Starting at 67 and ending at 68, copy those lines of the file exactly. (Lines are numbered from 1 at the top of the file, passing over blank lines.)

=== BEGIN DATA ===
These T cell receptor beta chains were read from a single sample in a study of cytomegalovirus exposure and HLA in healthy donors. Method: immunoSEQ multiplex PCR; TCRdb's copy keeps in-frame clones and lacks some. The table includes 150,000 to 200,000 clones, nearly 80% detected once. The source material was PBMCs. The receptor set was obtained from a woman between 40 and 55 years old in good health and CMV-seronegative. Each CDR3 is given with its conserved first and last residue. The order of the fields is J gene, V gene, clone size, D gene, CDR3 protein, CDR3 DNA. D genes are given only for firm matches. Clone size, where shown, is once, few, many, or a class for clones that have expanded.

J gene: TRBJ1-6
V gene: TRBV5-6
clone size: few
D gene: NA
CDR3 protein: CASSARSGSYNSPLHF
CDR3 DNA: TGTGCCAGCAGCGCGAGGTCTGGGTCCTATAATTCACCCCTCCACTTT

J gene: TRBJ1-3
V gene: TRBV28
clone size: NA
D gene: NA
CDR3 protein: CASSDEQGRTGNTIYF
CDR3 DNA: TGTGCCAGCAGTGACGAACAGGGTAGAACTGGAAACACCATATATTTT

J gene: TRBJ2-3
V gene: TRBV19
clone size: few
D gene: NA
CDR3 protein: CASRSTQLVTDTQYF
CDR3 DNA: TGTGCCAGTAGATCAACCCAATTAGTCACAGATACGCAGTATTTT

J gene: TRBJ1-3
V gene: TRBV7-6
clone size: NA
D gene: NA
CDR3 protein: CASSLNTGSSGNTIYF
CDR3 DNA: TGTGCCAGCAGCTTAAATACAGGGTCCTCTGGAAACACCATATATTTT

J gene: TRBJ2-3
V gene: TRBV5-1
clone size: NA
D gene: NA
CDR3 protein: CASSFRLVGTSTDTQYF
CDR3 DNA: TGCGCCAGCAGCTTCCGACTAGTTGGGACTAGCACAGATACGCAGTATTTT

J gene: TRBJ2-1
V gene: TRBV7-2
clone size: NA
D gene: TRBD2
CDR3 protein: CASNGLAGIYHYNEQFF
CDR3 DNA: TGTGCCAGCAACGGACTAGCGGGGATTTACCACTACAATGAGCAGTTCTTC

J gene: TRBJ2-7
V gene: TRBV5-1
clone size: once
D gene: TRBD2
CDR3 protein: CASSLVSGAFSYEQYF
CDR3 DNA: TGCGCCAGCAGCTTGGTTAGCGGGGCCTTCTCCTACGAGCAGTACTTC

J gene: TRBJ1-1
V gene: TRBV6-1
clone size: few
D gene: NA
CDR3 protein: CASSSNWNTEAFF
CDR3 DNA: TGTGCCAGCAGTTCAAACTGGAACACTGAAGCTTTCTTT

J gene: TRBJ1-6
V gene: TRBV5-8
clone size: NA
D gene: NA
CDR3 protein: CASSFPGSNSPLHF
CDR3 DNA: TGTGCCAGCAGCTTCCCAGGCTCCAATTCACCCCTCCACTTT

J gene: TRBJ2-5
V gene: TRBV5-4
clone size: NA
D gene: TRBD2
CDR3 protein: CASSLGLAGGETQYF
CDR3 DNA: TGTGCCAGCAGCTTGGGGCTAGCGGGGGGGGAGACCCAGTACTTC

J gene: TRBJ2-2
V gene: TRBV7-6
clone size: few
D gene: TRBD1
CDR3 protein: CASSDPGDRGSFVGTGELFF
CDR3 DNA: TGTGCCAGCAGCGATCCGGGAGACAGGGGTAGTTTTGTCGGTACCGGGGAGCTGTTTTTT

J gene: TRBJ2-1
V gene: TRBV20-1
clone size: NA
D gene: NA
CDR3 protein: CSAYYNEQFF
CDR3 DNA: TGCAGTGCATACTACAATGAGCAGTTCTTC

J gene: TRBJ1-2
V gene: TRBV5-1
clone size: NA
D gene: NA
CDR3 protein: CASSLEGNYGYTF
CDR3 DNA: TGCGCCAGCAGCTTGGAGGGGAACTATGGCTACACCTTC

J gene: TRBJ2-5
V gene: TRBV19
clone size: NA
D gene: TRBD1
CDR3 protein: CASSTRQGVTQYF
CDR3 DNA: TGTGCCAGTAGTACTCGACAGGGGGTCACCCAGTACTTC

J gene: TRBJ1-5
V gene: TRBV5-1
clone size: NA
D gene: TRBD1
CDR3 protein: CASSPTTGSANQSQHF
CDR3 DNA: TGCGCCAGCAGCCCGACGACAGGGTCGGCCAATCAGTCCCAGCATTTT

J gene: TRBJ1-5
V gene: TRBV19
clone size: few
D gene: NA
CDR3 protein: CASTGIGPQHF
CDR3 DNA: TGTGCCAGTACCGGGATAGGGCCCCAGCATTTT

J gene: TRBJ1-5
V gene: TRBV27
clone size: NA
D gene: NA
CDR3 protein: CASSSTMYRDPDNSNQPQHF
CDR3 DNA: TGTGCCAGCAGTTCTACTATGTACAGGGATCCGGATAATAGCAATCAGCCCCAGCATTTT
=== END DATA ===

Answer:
CDR3 DNA: TGTGCCAGCAGCGATCCGGGAGACAGGGGTAGTTTTGTCGGTACCGGGGAGCTGTTTTTT

J gene: TRBJ2-1